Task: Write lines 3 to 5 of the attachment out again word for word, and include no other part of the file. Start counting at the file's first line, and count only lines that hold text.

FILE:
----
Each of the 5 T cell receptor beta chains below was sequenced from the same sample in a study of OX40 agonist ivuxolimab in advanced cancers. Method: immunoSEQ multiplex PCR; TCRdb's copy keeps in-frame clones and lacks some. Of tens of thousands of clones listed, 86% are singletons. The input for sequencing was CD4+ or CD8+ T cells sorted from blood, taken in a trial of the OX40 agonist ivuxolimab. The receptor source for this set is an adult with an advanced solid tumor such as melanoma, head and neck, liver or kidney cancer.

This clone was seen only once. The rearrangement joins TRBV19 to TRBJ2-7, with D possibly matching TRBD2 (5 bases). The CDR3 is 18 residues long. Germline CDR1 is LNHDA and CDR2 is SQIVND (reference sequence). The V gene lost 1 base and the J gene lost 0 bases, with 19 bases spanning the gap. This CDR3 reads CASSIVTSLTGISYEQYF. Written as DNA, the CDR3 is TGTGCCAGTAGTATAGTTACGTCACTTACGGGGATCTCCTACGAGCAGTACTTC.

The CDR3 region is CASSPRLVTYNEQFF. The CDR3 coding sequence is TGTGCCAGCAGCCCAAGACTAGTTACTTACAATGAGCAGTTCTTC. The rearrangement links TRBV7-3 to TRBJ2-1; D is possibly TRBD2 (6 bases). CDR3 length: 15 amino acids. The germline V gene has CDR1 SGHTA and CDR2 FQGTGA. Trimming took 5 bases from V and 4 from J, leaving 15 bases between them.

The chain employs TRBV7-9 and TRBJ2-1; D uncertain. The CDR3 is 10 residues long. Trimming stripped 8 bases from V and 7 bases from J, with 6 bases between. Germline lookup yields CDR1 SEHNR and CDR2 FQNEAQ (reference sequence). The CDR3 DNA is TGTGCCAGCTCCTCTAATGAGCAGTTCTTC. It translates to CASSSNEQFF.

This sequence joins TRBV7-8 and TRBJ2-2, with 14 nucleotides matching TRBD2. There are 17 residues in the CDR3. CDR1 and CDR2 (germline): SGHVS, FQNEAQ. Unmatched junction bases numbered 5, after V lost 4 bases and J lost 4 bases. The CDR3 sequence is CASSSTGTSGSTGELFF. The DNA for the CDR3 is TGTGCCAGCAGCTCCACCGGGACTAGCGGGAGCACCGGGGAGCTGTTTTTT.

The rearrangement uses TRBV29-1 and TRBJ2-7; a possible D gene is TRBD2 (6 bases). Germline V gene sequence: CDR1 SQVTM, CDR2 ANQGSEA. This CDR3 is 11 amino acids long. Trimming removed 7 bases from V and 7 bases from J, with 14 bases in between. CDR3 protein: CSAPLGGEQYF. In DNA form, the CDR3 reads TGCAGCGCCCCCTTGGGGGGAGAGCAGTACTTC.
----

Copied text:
The CDR3 region is CASSPRLVTYNEQFF. The CDR3 coding sequence is TGTGCCAGCAGCCCAAGACTAGTTACTTACAATGAGCAGTTCTTC. The rearrangement links TRBV7-3 to TRBJ2-1; D is possibly TRBD2 (6 bases). CDR3 length: 15 amino acids. The germline V gene has CDR1 SGHTA and CDR2 FQGTGA. Trimming took 5 bases from V and 4 from J, leaving 15 bases between them.

The chain employs TRBV7-9 and TRBJ2-1; D uncertain. The CDR3 is 10 residues long. Trimming stripped 8 bases from V and 7 bases from J, with 6 bases between. Germline lookup yields CDR1 SEHNR and CDR2 FQNEAQ (reference sequence). The CDR3 DNA is TGTGCCAGCTCCTCTAATGAGCAGTTCTTC. It translates to CASSSNEQFF.

This sequence joins TRBV7-8 and TRBJ2-2, with 14 nucleotides matching TRBD2. There are 17 residues in the CDR3. CDR1 and CDR2 (germline): SGHVS, FQNEAQ. Unmatched junction bases numbered 5, after V lost 4 bases and J lost 4 bases. The CDR3 sequence is CASSSTGTSGSTGELFF. The DNA for the CDR3 is TGTGCCAGCAGCTCCACCGGGACTAGCGGGAGCACCGGGGAGCTGTTTTTT.